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Top 10 Deals of 2013

The inside story on the year's most notable transactions, and the bankers that helped put them together.

Rainmakers rediscovered the spring in their step in 2013, but swagger wasn’t an option. After the previous year’s slump, global mergers and acquisitions rebounded. As of November 30 total M&A deal volume stood at $2.63 trillion, according to Dealogic, an 11.2 percent rise over the first 11 months of 2012. With $1.34 trillion in volume, a 26 percent jump, the U.S. showed the biggest regional improvement. But that bounce didn’t pump up fees, whose worldwide total fell 13.2 percent, to $14.9 billion.

The M&A market hinges on CEO confidence, which wavered in 2013 as a blistering first quarter fueled hopes of a bonanza year — until the U.S. Federal Reserve Board dashed them in May by suggesting that it would scale back its bond-buying program. When that didn’t happen, volumes recovered, with more than $350 billion worth of European deals alone announced in September.

Other deal makers fared better. Global equity issuance hit $748.8 billion through November, a 26 percent spike over the same period in 2012 as the market for initial public offerings rocketed by 30 percent. The U.S. saw transactions such as the $2.1 billion listing of social media phenomenon Twitter (No. 8 in our ranking), and the European IPO market came back from its nadir.

Global debt issuance fell 7.4 percent, to $5.7 trillion, after record volumes in 2012, but the expected slump didn’t arrive. The Fed’s apparent decision to delay tapering until 2014 sparked a surge in issuance during the fourth quarter and put supply within range of the previous year. Europe’s debt markets also stayed strong, bolstered by low interest rates and relative stability in the euro zone. “Recently, Europe has proved a popular destination for foreign global borrowers as the region’s credit markets deepened,” says Jim Esposito, head of financing for Europe, the Middle East and Africa at Goldman Sachs Group in London. “Large multinational corporations are looking to diversify their sources of funds by issuing in euros and sterling.”

In Asia, M&A volumes staged a revival, rising 14.8 percent year-over-year as of November 30, to $508 billion. But the region’s equity capital markets bankers lagged their U.S. and European peers: Asian equity issuance fell 5 percent, to $142.8 billion. Goldman Sachs again led the global M&A ranking, with JPMorgan Chase & Co. and Morgan Stanley keeping second and third place, respectively. Goldman grabbed the top EMEA spot from Deutsche Bank, which tumbled to seventh, but was denied a regional clean sweep when archrival Morgan Stanley pipped it to No. 1 in Asia.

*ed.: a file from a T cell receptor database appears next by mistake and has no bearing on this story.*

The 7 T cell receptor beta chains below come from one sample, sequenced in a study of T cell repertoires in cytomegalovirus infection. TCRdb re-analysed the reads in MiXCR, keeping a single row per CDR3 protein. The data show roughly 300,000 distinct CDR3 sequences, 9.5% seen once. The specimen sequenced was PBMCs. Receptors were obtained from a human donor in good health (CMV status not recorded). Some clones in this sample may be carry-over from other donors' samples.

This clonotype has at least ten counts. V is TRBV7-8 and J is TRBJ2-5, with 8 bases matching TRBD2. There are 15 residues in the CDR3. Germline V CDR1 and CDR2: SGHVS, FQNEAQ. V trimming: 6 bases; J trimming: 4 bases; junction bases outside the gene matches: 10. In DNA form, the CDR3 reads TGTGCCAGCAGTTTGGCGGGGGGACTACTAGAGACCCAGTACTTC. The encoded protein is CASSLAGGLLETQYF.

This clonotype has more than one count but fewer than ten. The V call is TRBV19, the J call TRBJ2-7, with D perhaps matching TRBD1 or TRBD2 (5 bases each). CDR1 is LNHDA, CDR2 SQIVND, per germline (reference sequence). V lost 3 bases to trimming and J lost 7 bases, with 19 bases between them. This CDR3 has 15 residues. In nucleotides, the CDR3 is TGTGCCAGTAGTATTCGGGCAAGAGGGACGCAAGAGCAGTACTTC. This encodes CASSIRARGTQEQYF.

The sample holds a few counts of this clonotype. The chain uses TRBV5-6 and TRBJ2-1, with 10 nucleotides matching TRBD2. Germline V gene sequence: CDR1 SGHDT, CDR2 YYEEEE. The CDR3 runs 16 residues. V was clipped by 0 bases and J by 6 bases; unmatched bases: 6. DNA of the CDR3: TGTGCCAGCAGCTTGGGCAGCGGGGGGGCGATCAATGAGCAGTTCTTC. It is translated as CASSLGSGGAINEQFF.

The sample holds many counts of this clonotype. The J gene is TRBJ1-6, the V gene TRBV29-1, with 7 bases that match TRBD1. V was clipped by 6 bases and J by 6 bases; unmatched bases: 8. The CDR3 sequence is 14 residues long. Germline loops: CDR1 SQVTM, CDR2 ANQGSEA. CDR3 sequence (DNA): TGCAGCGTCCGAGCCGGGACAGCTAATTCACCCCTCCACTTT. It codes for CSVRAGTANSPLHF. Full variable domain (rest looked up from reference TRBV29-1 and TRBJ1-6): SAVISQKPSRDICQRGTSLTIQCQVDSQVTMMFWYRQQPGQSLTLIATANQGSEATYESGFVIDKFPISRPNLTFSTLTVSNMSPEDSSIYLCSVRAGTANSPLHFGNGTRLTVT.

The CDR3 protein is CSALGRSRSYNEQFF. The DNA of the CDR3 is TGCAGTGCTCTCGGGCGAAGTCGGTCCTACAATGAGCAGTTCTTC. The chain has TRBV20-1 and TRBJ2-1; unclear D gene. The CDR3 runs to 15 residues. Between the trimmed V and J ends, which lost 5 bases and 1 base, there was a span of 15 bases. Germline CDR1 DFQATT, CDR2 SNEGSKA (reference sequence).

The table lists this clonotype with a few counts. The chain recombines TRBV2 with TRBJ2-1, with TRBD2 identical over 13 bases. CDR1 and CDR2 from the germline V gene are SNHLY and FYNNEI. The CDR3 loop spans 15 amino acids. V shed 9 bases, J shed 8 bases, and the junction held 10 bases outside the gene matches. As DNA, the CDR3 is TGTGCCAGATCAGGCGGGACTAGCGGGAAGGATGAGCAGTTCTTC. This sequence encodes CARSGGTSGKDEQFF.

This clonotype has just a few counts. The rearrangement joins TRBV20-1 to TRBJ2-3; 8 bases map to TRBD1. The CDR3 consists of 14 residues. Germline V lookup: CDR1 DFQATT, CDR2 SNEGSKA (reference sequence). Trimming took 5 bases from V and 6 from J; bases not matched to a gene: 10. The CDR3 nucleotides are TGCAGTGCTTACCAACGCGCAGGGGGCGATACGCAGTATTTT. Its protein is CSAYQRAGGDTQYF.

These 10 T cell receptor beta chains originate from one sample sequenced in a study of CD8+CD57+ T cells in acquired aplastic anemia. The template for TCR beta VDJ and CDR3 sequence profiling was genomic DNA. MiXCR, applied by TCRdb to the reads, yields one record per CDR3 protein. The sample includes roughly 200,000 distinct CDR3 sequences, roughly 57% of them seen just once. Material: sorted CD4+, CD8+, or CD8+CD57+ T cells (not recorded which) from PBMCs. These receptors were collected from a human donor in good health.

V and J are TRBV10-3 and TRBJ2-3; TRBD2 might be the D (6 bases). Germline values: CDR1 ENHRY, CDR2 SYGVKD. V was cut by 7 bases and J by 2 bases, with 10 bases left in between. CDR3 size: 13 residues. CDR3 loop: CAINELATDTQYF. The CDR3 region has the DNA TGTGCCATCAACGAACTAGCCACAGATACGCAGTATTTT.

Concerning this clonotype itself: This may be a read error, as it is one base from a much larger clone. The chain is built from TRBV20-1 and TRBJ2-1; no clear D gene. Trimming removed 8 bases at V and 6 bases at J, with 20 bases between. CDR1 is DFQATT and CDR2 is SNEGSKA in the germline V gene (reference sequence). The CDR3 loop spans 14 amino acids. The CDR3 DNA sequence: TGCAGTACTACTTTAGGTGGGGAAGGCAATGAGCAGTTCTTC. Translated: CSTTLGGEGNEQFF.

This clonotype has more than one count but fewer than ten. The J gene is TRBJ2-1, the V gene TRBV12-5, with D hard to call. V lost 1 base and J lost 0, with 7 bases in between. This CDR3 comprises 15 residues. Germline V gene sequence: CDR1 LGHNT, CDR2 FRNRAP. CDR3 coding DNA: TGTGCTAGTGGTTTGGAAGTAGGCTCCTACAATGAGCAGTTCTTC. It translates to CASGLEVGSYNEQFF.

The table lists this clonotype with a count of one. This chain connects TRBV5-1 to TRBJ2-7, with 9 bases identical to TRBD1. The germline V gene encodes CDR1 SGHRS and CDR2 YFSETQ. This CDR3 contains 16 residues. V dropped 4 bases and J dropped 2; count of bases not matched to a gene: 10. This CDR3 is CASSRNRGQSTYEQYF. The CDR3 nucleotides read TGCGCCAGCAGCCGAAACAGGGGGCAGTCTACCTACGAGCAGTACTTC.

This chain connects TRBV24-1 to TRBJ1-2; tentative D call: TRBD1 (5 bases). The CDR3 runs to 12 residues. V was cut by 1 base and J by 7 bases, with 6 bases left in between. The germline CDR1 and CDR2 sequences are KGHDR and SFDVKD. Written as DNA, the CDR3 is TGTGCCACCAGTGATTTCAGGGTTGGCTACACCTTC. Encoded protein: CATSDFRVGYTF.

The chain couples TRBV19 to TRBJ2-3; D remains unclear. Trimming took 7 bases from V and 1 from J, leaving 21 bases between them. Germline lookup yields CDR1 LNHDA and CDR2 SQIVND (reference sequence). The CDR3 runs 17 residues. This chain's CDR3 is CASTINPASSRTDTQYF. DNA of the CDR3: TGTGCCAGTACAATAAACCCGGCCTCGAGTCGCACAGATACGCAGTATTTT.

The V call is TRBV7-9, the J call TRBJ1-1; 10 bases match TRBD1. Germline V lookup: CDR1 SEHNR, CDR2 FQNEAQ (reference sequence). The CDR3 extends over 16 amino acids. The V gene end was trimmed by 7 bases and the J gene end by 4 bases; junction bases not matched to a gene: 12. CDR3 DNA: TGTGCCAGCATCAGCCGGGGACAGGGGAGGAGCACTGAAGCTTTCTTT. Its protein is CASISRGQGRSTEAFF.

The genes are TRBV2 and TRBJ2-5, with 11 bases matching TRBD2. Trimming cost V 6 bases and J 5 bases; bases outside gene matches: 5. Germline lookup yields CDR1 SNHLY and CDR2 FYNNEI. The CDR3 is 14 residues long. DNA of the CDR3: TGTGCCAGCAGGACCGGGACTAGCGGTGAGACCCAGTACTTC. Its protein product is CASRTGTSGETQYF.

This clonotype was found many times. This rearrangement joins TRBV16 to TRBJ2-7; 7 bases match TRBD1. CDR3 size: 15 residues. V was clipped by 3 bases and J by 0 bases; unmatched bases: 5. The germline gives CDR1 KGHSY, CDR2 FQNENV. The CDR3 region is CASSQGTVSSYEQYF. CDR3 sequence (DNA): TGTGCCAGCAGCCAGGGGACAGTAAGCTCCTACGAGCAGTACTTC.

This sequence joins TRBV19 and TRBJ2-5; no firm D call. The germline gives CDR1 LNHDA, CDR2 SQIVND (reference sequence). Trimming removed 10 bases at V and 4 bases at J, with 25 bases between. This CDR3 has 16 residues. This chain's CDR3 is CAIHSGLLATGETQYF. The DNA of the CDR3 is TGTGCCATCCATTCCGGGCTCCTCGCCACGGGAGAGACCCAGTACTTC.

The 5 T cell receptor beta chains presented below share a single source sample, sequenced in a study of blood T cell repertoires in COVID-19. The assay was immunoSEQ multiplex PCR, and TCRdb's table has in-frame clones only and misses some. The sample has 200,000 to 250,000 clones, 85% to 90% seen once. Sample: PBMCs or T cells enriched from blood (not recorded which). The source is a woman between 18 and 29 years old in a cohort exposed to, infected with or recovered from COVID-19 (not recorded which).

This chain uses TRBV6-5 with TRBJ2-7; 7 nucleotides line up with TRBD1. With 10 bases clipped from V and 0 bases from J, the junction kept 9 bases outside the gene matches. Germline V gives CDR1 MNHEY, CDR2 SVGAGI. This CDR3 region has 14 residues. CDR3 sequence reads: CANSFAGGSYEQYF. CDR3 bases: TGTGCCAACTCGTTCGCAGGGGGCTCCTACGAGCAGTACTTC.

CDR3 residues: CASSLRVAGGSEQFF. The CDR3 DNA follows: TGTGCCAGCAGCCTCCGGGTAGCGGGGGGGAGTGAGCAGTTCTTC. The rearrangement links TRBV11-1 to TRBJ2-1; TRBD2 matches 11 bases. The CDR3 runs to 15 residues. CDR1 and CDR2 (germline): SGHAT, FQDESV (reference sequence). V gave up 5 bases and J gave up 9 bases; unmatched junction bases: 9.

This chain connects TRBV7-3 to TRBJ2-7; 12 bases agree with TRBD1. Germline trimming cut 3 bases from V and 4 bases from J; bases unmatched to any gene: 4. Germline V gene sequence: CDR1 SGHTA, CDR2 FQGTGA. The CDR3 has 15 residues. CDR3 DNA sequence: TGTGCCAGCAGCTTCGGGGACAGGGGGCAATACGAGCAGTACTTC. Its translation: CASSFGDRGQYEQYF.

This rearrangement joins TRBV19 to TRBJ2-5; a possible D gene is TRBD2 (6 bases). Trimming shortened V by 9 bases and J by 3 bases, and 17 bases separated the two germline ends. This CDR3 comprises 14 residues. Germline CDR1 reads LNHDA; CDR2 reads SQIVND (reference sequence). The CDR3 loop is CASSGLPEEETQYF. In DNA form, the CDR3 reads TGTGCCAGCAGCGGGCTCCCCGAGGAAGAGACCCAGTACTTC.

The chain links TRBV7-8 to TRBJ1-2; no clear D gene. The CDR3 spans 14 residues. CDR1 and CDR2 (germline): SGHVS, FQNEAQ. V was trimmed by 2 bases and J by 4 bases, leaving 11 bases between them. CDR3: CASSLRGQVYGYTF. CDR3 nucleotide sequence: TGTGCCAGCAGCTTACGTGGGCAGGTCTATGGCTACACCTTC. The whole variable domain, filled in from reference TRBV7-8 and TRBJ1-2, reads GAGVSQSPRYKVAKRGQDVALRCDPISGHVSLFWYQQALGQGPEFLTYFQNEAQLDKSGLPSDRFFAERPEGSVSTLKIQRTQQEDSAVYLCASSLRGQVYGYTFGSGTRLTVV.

Top 10 Deals of 2013With these extraordinary closed and pending deals,
our ten rainmakers earned their keep in choppy markets.
($ Millions) *
1U.K. bank Barclays follows a £5.8 billion ($9.1 billion) rights issue with a $2 billion hybrid bond offering.$1832
2Warren Buffett’s Berkshire Hathaway and Brazilian investment firm 3G Capital pay $27.4 billion to take ketchup maker H.J. Heinz Co. private.$97–107
3U.S. telecom Verizon Communications agrees to give Vodafone $130 billion for the British carrier’s 45 percent stake in Verizon Wireless.$93–103
4Founder Michael Dell and Silver Lake Partners privatize U.S. computer maker Dell for $24.9 billion.1$82–92
5Brazilian phone company Oi and Portugal Telecom agree to a $15.7 billion tie-up under the former’s name.$70–90
6Cable giant Liberty Global buys the U.K.’s Virgin Media for $25.5 billion.$882
7Advertising firms Omnicom Group and Publicis Groupe agree to a $35 billion Franco-American merger of equals.$50–70
8Social media company Twitter launches a $2.1 billion initial public offering on the New York Stock Exchange.$682
9China’s Shuanghui International Holdings closes a $7 billion buyout of U.S. pork producer Smithfield Foods.$51–61
10iPhone maker Apple issues $17 billion worth of bonds.$532
* Estimates unless otherwise noted. M&A totals only include advisory fees;
debt and equity totals only include underwriting fees.

1 Deal value provided by Dell.

2 Publicly disclosed.
Source: Thomson Reuters/Freeman Consulting Services.

Institutional Investor’s 2013 Deals of the Year — ranked by total advisory fees, as estimated by investment consulting firm Freeman Consulting Services and Thomson Reuters — honors ten bankers who played key roles in a wide range of remarkable pending and closed transactions. Barclays (No. 1) tapped the equity market for £5.8 billion ($9.1 billion) in the biggest capital raising by a British bank since 2009. Telecom giant Verizon Communications’ $130 billion acquisition of U.K. rival Vodafone Group’s U.S. business (No. 3) was the largest tie-up of the past decade. Shuanghui International Holdings sealed the richest-ever Chinese takeover of an American company with its $7 billion purchase of Smithfield Foods (No. 9), and Apple’s $17 billion bond sale (No. 10) was the biggest in U.S. corporate history before Verizon surpassed it five months later. Deal makers will face a test in 2014 as differing monetary policies play out: The Fed’s tapering should lead to higher interest rates, but the European Central Bank and the Bank of Japan are both expected to keep them near historic lows. “While activity is clearly picking up, I don’t believe there will be a broad-based recovery in European M&A for a couple of years,” says Colm Donlon, London-based co-head of M&A for EMEA at Morgan Stanley.

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